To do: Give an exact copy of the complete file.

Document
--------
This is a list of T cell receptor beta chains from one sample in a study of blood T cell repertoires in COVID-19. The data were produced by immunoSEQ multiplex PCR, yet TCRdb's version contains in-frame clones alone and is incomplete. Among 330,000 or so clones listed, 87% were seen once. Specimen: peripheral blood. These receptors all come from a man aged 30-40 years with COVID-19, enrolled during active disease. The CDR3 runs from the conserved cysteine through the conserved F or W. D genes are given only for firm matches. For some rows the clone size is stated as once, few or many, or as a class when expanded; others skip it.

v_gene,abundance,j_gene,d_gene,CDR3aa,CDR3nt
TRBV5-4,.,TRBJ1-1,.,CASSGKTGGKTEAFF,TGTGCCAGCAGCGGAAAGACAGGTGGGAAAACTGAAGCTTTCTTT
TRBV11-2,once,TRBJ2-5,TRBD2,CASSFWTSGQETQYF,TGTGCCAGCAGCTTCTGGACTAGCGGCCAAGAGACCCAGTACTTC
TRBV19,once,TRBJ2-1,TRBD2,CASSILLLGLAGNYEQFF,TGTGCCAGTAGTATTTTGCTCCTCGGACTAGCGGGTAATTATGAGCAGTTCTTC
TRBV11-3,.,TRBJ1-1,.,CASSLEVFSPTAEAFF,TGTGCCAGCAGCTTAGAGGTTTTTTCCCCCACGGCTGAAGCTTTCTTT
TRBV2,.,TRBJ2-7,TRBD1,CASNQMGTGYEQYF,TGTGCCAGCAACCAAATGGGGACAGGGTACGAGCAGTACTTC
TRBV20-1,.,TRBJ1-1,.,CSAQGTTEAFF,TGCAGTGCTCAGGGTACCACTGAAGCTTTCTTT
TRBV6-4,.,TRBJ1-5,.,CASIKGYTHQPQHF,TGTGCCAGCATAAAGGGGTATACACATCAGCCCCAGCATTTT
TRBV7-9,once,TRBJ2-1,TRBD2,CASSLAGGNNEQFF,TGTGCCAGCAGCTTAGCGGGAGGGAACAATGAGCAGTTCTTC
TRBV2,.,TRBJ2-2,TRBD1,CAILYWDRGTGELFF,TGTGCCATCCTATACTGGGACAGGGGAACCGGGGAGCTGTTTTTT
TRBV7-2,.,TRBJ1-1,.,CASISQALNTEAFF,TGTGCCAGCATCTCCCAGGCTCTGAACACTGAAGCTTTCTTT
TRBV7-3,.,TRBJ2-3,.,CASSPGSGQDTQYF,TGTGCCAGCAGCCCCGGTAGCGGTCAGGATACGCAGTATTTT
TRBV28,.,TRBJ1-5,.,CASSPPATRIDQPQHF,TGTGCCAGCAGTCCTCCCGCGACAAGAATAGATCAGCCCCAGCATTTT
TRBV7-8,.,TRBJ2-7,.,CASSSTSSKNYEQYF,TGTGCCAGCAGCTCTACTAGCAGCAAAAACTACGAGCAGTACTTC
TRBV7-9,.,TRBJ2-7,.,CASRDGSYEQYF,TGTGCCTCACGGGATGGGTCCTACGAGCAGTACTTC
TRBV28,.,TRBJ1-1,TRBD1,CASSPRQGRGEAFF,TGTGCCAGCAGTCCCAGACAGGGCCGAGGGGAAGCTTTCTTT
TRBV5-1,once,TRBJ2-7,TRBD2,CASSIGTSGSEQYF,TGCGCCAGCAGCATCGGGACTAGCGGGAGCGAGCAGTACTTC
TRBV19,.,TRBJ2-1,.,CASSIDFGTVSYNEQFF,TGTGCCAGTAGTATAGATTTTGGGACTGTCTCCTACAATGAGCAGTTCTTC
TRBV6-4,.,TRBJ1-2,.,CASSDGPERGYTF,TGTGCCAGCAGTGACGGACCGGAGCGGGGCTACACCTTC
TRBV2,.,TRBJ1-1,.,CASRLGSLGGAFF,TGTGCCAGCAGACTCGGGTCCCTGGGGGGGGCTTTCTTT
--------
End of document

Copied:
This is a list of T cell receptor beta chains from one sample in a study of blood T cell repertoires in COVID-19. The data were produced by immunoSEQ multiplex PCR, yet TCRdb's version contains in-frame clones alone and is incomplete. Among 330,000 or so clones listed, 87% were seen once. Specimen: peripheral blood. These receptors all come from a man aged 30-40 years with COVID-19, enrolled during active disease. The CDR3 runs from the conserved cysteine through the conserved F or W. D genes are given only for firm matches. For some rows the clone size is stated as once, few or many, or as a class when expanded; others skip it.

v_gene,abundance,j_gene,d_gene,CDR3aa,CDR3nt
TRBV5-4,.,TRBJ1-1,.,CASSGKTGGKTEAFF,TGTGCCAGCAGCGGAAAGACAGGTGGGAAAACTGAAGCTTTCTTT
TRBV11-2,once,TRBJ2-5,TRBD2,CASSFWTSGQETQYF,TGTGCCAGCAGCTTCTGGACTAGCGGCCAAGAGACCCAGTACTTC
TRBV19,once,TRBJ2-1,TRBD2,CASSILLLGLAGNYEQFF,TGTGCCAGTAGTATTTTGCTCCTCGGACTAGCGGGTAATTATGAGCAGTTCTTC
TRBV11-3,.,TRBJ1-1,.,CASSLEVFSPTAEAFF,TGTGCCAGCAGCTTAGAGGTTTTTTCCCCCACGGCTGAAGCTTTCTTT
TRBV2,.,TRBJ2-7,TRBD1,CASNQMGTGYEQYF,TGTGCCAGCAACCAAATGGGGACAGGGTACGAGCAGTACTTC
TRBV20-1,.,TRBJ1-1,.,CSAQGTTEAFF,TGCAGTGCTCAGGGTACCACTGAAGCTTTCTTT
TRBV6-4,.,TRBJ1-5,.,CASIKGYTHQPQHF,TGTGCCAGCATAAAGGGGTATACACATCAGCCCCAGCATTTT
TRBV7-9,once,TRBJ2-1,TRBD2,CASSLAGGNNEQFF,TGTGCCAGCAGCTTAGCGGGAGGGAACAATGAGCAGTTCTTC
TRBV2,.,TRBJ2-2,TRBD1,CAILYWDRGTGELFF,TGTGCCATCCTATACTGGGACAGGGGAACCGGGGAGCTGTTTTTT
TRBV7-2,.,TRBJ1-1,.,CASISQALNTEAFF,TGTGCCAGCATCTCCCAGGCTCTGAACACTGAAGCTTTCTTT
TRBV7-3,.,TRBJ2-3,.,CASSPGSGQDTQYF,TGTGCCAGCAGCCCCGGTAGCGGTCAGGATACGCAGTATTTT
TRBV28,.,TRBJ1-5,.,CASSPPATRIDQPQHF,TGTGCCAGCAGTCCTCCCGCGACAAGAATAGATCAGCCCCAGCATTTT
TRBV7-8,.,TRBJ2-7,.,CASSSTSSKNYEQYF,TGTGCCAGCAGCTCTACTAGCAGCAAAAACTACGAGCAGTACTTC
TRBV7-9,.,TRBJ2-7,.,CASRDGSYEQYF,TGTGCCTCACGGGATGGGTCCTACGAGCAGTACTTC
TRBV28,.,TRBJ1-1,TRBD1,CASSPRQGRGEAFF,TGTGCCAGCAGTCCCAGACAGGGCCGAGGGGAAGCTTTCTTT
TRBV5-1,once,TRBJ2-7,TRBD2,CASSIGTSGSEQYF,TGCGCCAGCAGCATCGGGACTAGCGGGAGCGAGCAGTACTTC
TRBV19,.,TRBJ2-1,.,CASSIDFGTVSYNEQFF,TGTGCCAGTAGTATAGATTTTGGGACTGTCTCCTACAATGAGCAGTTCTTC
TRBV6-4,.,TRBJ1-2,.,CASSDGPERGYTF,TGTGCCAGCAGTGACGGACCGGAGCGGGGCTACACCTTC
TRBV2,.,TRBJ1-1,.,CASRLGSLGGAFF,TGTGCCAGCAGACTCGGGTCCCTGGGGGGGGCTTTCTTT